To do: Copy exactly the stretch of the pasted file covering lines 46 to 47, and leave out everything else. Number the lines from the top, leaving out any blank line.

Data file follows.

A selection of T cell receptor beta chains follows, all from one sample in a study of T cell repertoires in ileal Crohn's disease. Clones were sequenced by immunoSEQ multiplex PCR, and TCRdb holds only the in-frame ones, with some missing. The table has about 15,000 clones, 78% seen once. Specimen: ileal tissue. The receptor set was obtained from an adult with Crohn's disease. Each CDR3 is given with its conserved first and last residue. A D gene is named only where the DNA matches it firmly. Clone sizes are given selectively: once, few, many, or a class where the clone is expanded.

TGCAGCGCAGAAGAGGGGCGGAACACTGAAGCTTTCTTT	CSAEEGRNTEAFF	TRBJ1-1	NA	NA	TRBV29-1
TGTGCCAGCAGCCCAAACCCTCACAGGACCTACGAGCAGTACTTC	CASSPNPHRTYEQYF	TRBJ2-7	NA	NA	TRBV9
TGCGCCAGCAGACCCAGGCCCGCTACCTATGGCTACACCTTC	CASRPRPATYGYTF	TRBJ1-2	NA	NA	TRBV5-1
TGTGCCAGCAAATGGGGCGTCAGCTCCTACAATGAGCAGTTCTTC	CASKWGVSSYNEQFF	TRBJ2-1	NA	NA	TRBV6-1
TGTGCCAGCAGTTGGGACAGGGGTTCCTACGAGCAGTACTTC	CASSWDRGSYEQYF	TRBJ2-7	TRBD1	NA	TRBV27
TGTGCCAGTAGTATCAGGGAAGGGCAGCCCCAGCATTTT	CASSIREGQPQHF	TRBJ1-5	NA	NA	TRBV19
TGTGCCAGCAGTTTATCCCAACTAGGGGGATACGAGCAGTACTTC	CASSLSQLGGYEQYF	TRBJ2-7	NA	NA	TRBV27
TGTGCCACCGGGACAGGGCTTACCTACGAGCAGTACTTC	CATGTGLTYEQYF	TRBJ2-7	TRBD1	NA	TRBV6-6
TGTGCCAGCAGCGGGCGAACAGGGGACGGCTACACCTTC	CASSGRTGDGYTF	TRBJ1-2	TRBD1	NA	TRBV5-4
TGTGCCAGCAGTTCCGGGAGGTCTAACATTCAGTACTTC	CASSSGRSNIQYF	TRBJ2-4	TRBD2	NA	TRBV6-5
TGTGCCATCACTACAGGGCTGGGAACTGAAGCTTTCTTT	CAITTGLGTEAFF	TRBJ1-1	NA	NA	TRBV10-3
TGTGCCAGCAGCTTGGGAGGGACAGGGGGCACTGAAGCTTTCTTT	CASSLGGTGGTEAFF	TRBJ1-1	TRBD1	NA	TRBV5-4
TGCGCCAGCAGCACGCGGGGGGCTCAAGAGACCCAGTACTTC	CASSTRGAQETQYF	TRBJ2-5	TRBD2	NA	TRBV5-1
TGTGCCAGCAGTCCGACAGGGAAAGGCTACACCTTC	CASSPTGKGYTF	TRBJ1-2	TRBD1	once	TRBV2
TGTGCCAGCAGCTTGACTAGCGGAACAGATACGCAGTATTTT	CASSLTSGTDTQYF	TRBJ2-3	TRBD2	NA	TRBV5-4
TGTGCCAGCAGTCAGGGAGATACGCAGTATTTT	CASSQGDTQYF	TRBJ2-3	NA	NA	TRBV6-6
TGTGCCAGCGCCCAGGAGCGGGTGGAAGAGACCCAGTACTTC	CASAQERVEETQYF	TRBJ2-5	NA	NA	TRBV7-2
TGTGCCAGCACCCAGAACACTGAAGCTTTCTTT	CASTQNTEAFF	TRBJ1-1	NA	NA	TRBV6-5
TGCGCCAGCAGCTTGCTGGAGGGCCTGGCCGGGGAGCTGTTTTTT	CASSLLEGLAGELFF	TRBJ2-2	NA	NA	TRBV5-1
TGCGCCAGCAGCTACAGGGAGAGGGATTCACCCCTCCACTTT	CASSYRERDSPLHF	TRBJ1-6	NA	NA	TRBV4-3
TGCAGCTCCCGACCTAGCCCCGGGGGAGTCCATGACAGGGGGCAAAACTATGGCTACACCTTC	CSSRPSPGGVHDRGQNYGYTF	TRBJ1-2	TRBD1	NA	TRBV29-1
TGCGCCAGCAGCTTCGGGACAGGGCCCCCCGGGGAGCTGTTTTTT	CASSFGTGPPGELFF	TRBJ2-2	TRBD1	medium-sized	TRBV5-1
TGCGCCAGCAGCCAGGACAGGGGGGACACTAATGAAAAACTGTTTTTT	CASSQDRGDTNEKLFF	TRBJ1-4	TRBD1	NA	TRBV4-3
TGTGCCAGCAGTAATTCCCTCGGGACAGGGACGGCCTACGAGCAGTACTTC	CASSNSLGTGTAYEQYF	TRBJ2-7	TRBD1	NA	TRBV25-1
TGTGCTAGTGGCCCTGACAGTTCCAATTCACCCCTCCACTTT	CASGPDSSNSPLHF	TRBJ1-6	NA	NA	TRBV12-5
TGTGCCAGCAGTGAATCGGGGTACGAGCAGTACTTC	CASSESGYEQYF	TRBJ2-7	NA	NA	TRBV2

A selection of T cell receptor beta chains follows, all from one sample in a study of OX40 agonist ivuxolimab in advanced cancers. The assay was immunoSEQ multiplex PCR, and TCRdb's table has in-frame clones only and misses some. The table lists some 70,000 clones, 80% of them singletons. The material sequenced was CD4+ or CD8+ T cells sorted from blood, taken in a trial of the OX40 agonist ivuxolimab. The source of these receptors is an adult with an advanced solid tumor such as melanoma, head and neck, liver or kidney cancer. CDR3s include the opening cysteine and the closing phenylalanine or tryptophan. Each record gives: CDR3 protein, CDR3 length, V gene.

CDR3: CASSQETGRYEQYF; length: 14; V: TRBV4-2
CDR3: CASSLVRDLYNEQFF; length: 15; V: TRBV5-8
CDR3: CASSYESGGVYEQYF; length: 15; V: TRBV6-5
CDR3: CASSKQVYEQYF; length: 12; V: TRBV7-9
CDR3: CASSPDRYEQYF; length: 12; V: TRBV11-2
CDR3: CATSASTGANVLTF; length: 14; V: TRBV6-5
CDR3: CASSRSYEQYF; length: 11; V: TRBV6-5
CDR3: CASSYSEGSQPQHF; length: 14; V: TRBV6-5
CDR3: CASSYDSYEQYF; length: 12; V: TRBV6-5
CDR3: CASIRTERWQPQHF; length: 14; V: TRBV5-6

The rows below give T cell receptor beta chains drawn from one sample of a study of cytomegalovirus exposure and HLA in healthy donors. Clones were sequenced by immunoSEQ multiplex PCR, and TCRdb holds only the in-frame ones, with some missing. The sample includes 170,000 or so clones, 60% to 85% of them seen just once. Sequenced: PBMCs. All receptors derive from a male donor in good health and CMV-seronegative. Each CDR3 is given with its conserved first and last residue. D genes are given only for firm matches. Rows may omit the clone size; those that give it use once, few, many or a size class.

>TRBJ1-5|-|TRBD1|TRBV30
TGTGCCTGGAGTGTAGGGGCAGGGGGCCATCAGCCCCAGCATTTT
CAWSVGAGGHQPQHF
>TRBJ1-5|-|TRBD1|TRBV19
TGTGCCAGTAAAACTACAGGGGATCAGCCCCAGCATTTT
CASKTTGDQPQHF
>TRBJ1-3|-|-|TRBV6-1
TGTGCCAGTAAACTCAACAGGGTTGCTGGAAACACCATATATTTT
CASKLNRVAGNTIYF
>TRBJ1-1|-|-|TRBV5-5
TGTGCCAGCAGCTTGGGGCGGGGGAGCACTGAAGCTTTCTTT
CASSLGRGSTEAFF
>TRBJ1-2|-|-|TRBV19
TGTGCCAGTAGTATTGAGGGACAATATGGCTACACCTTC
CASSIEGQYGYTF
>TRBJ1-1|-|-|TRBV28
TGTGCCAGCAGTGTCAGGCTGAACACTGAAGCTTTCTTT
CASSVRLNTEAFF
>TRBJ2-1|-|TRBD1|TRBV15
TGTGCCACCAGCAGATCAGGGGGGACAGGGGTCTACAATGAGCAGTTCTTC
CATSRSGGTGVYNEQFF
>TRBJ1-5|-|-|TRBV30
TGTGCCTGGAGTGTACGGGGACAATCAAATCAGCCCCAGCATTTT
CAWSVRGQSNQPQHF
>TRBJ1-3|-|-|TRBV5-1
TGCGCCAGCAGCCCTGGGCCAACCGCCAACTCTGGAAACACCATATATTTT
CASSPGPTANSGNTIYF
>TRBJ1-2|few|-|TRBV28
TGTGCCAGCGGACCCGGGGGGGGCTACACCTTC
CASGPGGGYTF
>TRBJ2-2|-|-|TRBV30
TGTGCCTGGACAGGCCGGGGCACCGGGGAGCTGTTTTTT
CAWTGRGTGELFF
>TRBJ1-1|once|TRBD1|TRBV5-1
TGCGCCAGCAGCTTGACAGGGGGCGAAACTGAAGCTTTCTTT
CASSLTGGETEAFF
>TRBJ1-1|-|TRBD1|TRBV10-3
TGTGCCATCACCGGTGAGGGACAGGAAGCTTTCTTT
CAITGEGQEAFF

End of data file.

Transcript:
>TRBJ1-3|-|-|TRBV6-1
TGTGCCAGTAAACTCAACAGGGTTGCTGGAAACACCATATATTTT